Police and seminary students exchange gunfire at the Red Mosque in Islamabad.
Chaudhry Mohammed Ali, the city’s deputy administrator, said more than 1,000 people inside the mosque had surrendered.
Tariq Azim, the deputy information minister, said all women and children would be granted amnesty, but men involved in killings and other crimes as well as mosque leaders would face legal action.
One who decided to give up, 15-year-old Maryam Qayyeum, said those who stayed in the madrassa or religious school, “only want martyrdom”.
“They are happy,” she said. “They don’t want to go home.”
|Security forces set up screening centres to
check people leaving the Red mosque [AFP]
“He was the last in a group of women all wearing the same clothes. He was wearing a burqa that also covered his eyes,” a senior security official told AFP.
“Our men spotted his unusual demeanour. The rest of the girls looked like girls but he was taller and had a pot belly.”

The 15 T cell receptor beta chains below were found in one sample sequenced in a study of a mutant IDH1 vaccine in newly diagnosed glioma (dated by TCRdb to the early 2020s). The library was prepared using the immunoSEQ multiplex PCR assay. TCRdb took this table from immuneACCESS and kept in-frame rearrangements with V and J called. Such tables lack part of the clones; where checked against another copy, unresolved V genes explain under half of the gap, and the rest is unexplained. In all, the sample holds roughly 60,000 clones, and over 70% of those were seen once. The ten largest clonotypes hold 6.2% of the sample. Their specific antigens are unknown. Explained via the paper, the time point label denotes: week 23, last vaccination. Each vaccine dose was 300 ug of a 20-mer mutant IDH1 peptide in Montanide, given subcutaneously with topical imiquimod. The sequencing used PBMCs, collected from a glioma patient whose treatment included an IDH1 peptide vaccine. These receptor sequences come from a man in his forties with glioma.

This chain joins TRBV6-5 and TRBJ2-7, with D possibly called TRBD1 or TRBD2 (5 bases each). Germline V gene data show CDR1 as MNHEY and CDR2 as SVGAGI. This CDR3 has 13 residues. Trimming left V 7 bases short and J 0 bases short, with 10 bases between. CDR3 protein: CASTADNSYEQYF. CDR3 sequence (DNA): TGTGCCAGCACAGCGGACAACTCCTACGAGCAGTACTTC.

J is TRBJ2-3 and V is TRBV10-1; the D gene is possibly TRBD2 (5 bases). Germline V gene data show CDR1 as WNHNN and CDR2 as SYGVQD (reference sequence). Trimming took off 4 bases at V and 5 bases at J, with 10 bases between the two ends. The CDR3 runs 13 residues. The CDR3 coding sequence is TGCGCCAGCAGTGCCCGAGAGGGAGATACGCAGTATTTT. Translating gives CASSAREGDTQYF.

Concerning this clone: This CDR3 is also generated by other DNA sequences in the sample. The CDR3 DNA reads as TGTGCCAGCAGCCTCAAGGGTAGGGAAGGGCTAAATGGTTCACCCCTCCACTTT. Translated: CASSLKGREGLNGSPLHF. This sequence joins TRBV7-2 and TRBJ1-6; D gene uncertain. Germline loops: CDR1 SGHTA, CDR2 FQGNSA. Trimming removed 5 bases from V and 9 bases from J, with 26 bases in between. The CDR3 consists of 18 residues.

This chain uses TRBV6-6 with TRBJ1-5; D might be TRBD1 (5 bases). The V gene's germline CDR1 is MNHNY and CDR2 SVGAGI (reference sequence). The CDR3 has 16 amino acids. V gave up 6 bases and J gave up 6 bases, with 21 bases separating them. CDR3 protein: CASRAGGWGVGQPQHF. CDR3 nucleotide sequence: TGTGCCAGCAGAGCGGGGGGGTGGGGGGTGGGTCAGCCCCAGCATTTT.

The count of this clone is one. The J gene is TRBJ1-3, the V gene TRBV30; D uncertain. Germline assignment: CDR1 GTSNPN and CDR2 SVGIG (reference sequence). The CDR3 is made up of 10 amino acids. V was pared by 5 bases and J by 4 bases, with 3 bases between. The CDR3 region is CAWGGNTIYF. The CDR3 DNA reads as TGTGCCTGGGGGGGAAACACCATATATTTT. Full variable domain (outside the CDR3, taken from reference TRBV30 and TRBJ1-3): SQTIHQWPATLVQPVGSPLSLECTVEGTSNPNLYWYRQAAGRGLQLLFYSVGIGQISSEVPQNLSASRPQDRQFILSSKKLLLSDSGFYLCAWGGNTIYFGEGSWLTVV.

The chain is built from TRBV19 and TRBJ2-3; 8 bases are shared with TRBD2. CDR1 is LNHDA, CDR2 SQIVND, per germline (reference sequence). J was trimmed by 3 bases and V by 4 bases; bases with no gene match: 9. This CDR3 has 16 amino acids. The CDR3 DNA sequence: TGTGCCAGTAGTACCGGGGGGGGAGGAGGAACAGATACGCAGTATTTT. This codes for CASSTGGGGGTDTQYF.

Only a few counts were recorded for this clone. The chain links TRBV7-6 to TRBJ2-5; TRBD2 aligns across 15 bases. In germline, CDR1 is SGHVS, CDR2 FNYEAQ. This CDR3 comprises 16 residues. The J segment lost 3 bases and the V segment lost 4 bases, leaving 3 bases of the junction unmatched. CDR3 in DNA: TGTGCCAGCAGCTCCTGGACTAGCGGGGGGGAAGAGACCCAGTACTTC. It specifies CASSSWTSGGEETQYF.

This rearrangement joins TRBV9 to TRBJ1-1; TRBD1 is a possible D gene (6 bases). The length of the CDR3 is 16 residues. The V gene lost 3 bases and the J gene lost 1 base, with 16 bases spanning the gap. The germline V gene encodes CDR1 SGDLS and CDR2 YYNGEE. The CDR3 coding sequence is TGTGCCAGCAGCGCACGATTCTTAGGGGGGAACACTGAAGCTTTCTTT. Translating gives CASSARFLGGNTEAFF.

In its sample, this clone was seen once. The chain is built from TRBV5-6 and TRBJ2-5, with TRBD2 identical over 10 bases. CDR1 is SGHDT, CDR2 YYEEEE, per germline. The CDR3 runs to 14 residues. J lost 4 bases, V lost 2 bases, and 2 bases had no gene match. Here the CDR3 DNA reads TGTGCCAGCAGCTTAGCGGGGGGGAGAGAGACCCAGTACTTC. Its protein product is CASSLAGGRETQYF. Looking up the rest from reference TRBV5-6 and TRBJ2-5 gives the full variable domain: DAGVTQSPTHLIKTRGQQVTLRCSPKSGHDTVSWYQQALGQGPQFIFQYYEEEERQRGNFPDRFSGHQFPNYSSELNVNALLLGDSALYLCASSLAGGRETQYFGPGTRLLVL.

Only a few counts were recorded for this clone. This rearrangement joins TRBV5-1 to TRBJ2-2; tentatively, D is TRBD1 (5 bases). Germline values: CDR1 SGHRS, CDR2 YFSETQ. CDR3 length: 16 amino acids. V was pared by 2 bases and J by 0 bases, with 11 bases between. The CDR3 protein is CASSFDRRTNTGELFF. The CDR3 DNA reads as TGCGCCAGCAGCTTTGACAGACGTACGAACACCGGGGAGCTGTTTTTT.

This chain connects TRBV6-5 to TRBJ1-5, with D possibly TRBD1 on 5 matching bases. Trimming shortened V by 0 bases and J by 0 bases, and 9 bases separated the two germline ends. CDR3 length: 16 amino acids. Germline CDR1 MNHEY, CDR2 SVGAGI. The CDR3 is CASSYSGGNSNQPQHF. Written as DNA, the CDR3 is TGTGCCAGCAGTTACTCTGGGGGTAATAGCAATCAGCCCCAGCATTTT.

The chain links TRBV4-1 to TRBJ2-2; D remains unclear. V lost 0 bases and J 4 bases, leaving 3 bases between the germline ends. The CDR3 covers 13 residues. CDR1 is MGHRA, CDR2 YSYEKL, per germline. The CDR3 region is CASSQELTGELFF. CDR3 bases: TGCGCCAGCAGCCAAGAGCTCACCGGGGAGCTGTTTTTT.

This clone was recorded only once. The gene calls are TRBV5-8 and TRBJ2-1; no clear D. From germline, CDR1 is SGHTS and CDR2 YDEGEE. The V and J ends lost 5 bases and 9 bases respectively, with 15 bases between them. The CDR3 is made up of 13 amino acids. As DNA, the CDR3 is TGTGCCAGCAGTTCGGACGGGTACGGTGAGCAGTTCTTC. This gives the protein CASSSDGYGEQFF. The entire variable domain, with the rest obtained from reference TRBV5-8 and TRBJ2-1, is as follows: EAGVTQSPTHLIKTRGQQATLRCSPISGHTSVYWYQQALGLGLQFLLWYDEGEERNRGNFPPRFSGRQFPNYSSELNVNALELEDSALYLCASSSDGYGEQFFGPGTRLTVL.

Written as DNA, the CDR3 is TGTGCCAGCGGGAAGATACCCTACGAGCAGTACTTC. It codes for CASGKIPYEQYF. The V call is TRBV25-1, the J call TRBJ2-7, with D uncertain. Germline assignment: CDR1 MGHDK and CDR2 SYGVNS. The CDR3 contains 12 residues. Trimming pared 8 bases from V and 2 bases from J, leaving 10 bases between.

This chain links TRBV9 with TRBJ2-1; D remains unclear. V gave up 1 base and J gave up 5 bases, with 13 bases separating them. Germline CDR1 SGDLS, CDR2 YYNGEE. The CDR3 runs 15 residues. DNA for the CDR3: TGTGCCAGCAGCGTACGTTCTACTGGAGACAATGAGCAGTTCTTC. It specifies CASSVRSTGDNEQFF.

As the first deadline passed on Wednesday morning, Abdul Rashid Ghazi, the brother of the captured cleric, said he was prepared to talk with the government but added: “We will continue to defend ourselves”.
But the government said it would not open dialogue with the mosque’s clerics.
“The prime minister made it clear that time for negotiations with the management of Lal Masjid had lapsed due to the obstinate and uncompromising attitude of the Ghazi brothers,” the government said.
About 5,000 students, most from poor areas of Pakistan, are registered at the mosque and its affiliated schools.